I'm undecided on this thing.
The thing with sporks is that they're neither as useful as spoons nor as safe. Sporks don't really have a proper function. More to the point, they can stab you in the back - literally and metaphorically! They're just nasty stabby little spoons but even their stabbiness is limited because they're so hopeless.
I mean, look at them!
Sporks fit my experience of fatigue and chronic illness better than spoons. Spoons are too reliable. Sporks are not reliable. You may think you have loads of spork power left, but then they all disappear or they all break. You may think you're OK, but then WHAM! Pain hits and all your sporks buckle under the pressure, or WHAM! Someone sends an email that you have to answer but it takes way too much emotional energy, or WHAM! For literally no reason whatsoever the energy just drops away from you so suddenly that you can feel it. Sporks are sneaky and devious. They trick you into trying to do too much. They can never be found when you need one. I am not a spoonie. I AM A SPORKIE.

Sunday, 19 March 2017

RDA A-to-Z

At the moment I'm not up to writing much and I'm not feeling particularly imaginative, so I'm wimping out as a blogger and going for some 'pastiche'-type stuff. Here's the first - an A-to-Z. Who doesn't love a classic A-to-Z? This one is RDA-themed, because I've spent so much time working on RDA committees recently that I can't think of anything else!
A is for Aids. These will be some of the first things you learn about as a new rider and, natural or artificial, they will be the backbone of your ability (which also begins with 'a', by the way) to ride. 'A' is also for Apple. Horses like apples.
Boysie reminding me that he likes apples.
B is for Bay. RDA isn't just about riding - you also learn your horse theory and stable management skills, including all about different horsey colours.

C is for Countryside Challenge - a competitive discipline unique to the RDA but which is similar to handy pony competitions. Each year there are regional qualifiers and then a National Championships in this event, which caters for riders of all ages, with all kinds of disabilities, and of varying levels of indepdendence on a horse. It's a fantastic event and tests a variety of physical skills alongside riding - it's tough!
My RDA friend Anne riding Boysie in the National Championships
D is for Dressage. It has to be, doesn't it? The UK is the best para-dressage nation in the world (no other nation has ever won Team Gold in the Paralympics!). This is largely thanks to the tremendous support given to the sport by the RDA.

E is for Equitation - 'the art of riding'.

F is for Friends, both equine and human. Expect to gain a few!

G is for Gallop. Beats any rollercoaster!

H is for Half halt. The half halt is vital for dressage and jumping, especially if you happen to ride a steamroller like Rolo. πŸ˜‰
I do love this little guy though.
I is for Impulsion. This is the energy that you see coming from the hindquarters in a really top-class competition horse - but even us more lowly beings (human and equine) can achieve it when we work for it!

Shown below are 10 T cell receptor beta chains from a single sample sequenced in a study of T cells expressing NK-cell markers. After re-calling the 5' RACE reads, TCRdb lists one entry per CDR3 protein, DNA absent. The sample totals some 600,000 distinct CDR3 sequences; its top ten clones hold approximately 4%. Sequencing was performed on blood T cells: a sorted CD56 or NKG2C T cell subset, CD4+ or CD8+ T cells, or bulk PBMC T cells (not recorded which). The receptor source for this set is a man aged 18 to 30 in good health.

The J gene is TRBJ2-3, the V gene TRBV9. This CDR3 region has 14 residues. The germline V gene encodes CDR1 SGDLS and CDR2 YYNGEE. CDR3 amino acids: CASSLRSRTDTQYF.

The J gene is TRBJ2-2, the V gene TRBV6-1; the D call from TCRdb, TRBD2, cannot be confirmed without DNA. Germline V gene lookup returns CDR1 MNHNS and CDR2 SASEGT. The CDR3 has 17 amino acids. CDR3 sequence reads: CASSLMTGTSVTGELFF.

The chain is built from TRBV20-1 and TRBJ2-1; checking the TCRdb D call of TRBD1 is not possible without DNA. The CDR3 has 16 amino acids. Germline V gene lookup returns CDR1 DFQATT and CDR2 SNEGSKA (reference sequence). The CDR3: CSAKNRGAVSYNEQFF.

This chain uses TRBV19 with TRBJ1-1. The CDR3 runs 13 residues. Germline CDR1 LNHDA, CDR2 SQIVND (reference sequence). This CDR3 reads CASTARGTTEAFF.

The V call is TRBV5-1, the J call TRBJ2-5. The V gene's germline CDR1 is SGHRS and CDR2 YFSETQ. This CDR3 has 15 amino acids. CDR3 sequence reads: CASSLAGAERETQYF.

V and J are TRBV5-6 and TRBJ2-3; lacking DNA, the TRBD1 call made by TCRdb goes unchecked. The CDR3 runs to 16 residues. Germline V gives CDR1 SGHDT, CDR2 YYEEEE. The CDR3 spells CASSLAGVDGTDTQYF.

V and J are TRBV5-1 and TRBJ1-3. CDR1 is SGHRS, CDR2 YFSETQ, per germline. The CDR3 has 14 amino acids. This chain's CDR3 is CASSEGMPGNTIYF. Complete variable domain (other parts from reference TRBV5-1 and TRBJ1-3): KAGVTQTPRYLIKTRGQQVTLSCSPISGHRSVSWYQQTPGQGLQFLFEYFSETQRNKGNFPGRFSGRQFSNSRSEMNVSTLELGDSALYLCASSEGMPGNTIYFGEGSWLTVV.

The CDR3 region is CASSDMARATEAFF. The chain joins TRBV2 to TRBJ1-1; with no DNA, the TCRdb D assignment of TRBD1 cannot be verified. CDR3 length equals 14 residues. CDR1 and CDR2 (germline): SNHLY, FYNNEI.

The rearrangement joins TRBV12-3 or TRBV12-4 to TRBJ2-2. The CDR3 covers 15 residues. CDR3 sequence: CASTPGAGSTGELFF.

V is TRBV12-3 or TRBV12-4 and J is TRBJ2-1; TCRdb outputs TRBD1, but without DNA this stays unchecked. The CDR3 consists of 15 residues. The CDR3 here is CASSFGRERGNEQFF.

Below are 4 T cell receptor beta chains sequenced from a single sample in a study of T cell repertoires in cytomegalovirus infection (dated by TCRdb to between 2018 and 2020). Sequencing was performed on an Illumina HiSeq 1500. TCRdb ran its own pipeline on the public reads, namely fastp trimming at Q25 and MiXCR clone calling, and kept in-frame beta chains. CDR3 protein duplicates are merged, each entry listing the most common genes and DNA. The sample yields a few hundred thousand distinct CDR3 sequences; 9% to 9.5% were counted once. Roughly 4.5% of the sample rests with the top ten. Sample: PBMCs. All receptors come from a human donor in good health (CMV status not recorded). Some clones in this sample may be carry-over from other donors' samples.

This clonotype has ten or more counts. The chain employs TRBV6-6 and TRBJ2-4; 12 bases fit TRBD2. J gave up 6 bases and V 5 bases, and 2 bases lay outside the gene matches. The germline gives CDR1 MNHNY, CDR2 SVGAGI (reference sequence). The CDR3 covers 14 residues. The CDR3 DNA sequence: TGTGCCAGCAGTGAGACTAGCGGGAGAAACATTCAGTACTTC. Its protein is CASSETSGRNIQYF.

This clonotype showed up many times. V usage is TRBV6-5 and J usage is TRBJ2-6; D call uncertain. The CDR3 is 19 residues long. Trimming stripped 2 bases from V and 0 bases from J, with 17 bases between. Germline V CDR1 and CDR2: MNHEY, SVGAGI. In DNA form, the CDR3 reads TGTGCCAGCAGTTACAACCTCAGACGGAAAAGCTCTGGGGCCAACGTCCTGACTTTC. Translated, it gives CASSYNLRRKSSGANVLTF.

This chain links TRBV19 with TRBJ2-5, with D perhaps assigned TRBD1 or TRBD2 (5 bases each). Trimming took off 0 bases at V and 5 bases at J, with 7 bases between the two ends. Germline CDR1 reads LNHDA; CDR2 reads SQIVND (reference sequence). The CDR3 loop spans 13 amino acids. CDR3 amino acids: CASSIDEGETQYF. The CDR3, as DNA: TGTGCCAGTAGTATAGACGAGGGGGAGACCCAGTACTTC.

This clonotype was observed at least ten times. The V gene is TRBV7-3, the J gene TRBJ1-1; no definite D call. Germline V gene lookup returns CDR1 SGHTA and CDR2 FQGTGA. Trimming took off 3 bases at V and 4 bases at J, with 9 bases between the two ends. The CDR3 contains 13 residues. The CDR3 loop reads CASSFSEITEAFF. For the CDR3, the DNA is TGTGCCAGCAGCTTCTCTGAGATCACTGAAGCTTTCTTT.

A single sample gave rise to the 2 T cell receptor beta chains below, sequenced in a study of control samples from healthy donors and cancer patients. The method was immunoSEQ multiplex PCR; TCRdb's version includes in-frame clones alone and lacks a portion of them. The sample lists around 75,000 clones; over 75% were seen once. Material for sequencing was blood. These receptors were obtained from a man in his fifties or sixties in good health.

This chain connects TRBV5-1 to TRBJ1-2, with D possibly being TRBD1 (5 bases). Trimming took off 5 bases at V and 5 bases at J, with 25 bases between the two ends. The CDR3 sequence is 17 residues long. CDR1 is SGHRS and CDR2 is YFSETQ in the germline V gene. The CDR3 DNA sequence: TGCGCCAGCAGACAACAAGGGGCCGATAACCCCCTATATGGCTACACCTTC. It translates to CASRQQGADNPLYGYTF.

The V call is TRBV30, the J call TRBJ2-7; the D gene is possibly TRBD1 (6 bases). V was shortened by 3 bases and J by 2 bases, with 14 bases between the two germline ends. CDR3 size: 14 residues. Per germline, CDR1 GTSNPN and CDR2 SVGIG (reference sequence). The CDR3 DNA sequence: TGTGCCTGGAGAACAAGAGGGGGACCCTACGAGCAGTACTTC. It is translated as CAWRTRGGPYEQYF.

J is for Jumping. With the RDA, you can go from poles on the ground (set out as a course) in walk or trot to cantering around an international competition.

K is for Kur - freestyle to music, usually in dressage but sometimes also in vaulting.
RDA vaulters 😊
L is for Love. Love the horses, love your friends, love the sport, love your life.

M is for Muzzle - the horse's nose. The muzzle is possibly my favourite part of a horse - it's soft, gentle and wrinkles in a really cute way!

N is for Nose clamp (aka 'twitch'). I'm including this because I find it fascinating - it's a clamp which goes on the horse's nose, and although it looks a bit horrifying it doesn't hurt them at all, and instead seems to calm them. We're not sure why it works, but explanations range from it being a distraction from the fresh horror of hell that is a set of clippers to it affecting an acupuncture trigger point, or it causing endorphins to be released in the brain, or it causing 'tonic immobility'. However it works, it's harmless and keeps the horse calm during certain medical procedures or just being clipped without the need for potentially harmful drugs or a stressed out horse.
Weird but so cool - anything that makes horses more comfortable is all for the good.
O is for Oh my word are you really going to try and tell me that vaulting is a good idea for disabled people? Erm, yes. Yes I am.

P is for Paralympics. The RDA supports riders from the very beginning to the very top. Pretty cool, really.

Q is for Quadrille. This is a musical ride performed by a team of four riders/horses, and it's the very first event I did with the RDA, just a month after joining.

R is for Rolling. Horses love a good roll around in the field, and humans love to watch them!
Even if the horse-human enjoyment equilibrium doesn't quite extend to a grey horse rolling in mud...
S is for Spook - what your horse does when he wants to remind you that he's a big girl's blouse at heart.

T is for Tack. We RDA riders sometimes have some funky kit you don't normally see, including toe-cap stirrups, bunny ears mounted on the saddle, 'soft saddles' and, of course, bar reins!

As modelled here by Rolo.
U is for Unsound (lame) - what you hope your horse will never be, otherwise you might be seeing...